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Brazil think glory's in their grasp

Ian Ladyman

Their qualification may have been painfully laboured and the durability of their star player Ronaldo remains in question, but Brazil are going into the World Cup convinced they can triumph again.

Yet the four-time winners, who begin their challenge here against Turkey on Monday, have never arrived at a World Cup in a more indifferent state.

Ronaldo only returned recently from a serious knee problem and memories of a stumbling qualification campaign that included six defeats are still fresh.

But Juninho, Brazil's impish play-maker, believes they are programmed to produce their best every four years. The former Middlesbrough midfielder said: 'Brazilian people have a tradition of distrusting the national team, so I understand we are setting off with

them in a pessimistic mood. But once the tournament starts we will be fine. Brazilians always equate the World Cup with victory.

'Brazil are still the team that everyone wants to beat. I definitely think we are among the favourites. Our aim is to get to the final and to win the title. We know we did not have a good qualifying campaign, but that is in the past now.'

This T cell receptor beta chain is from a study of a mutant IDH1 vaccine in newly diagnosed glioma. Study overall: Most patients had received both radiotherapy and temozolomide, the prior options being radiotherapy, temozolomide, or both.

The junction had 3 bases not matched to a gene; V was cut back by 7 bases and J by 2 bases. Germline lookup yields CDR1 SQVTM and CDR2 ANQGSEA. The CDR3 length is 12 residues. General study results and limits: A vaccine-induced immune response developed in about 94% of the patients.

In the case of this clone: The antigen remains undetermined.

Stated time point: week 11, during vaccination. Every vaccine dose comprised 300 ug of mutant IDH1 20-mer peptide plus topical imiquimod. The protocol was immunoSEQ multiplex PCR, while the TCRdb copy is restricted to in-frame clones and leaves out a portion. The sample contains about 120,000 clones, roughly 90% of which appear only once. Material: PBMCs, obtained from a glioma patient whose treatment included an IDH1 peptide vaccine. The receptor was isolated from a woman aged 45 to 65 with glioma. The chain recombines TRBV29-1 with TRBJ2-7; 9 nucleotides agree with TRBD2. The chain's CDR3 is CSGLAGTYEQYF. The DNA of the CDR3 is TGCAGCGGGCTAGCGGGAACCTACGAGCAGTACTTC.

Pitched into a group with Turkey, Costa Rica and China, Brazil would appear to have been given a helping hand as they look to make progress.

Should they win the group, the second round also would appear to present relatively few problems, the second-placed team from the group containing Russia, Belgium, Japan and Tunisia providing the opposition.

Behind the collective will of coach Luiz Felipe Scolari and his players is the memory of the 1998 final in Paris, when Brazil were cast into a state of turmoil by pre- match illness to Ronaldo and proceeded to hand their trophy to France with perhaps the most inept performance of their glorious history.

The psychological damage of that evening cannot be overstated and the last four years have been spent changing players and coaching staff with alarming frequency.

More than 60 players were used in Brazil's 18 qualifying games that brought defeats by Ecuador and Bolivia, while three coaches preceded Scolari.

At last, the first- choice XI would appear to pick itself once more and the World Cup will have few more intriguing sub-plots than that involving Ronaldo and his efforts to re-establish himself among the great modern players.

A goal against Malaysia in the days before Brazil's arrival here in South Korea - his first at international level for two years - was greeted with some fanfare in his home country, but the 25-year-old knows that this is the stage upon which he must perform.

'It's been very tough,' he said. 'It's been two years of sacrifice, but now it's over. The serious injury has been defeated. I am ready to play.

'We can do well because we arrive not as favourites. This can be very positive for us. Before, especially last time, we were under a great deal of pressure, but now there's a sense that if we lose, well, we lose.

'The truth is that we do have a good team. We are at the World Cup and are going to work incredibly hard to get to the final and win.'

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